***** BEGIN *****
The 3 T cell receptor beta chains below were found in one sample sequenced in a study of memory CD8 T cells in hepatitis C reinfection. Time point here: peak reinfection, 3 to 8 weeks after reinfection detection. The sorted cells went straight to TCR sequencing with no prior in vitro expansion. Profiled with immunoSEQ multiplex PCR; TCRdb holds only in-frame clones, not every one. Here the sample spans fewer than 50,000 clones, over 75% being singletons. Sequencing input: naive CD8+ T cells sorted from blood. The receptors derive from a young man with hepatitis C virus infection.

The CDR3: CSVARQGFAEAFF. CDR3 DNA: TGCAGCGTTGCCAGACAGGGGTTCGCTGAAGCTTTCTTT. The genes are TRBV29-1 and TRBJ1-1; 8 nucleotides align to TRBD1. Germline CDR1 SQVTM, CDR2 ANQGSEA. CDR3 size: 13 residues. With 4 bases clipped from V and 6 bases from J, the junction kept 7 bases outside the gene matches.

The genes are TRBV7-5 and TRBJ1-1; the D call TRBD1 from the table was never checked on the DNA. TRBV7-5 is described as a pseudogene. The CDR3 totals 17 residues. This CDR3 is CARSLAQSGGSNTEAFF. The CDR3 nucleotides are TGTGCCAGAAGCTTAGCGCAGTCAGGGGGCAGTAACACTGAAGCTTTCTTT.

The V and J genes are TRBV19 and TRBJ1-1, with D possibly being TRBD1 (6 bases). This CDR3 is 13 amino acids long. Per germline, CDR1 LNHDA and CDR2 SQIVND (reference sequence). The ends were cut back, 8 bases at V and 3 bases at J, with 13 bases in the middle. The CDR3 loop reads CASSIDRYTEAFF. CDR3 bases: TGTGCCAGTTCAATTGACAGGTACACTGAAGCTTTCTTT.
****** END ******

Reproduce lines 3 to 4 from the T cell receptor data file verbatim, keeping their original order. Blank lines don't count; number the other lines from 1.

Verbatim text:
The genes are TRBV7-5 and TRBJ1-1; the D call TRBD1 from the table was never checked on the DNA. TRBV7-5 is described as a pseudogene. The CDR3 totals 17 residues. This CDR3 is CARSLAQSGGSNTEAFF. The CDR3 nucleotides are TGTGCCAGAAGCTTAGCGCAGTCAGGGGGCAGTAACACTGAAGCTTTCTTT.

The V and J genes are TRBV19 and TRBJ1-1, with D possibly being TRBD1 (6 bases). This CDR3 is 13 amino acids long. Per germline, CDR1 LNHDA and CDR2 SQIVND (reference sequence). The ends were cut back, 8 bases at V and 3 bases at J, with 13 bases in the middle. The CDR3 loop reads CASSIDRYTEAFF. CDR3 bases: TGTGCCAGTTCAATTGACAGGTACACTGAAGCTTTCTTT.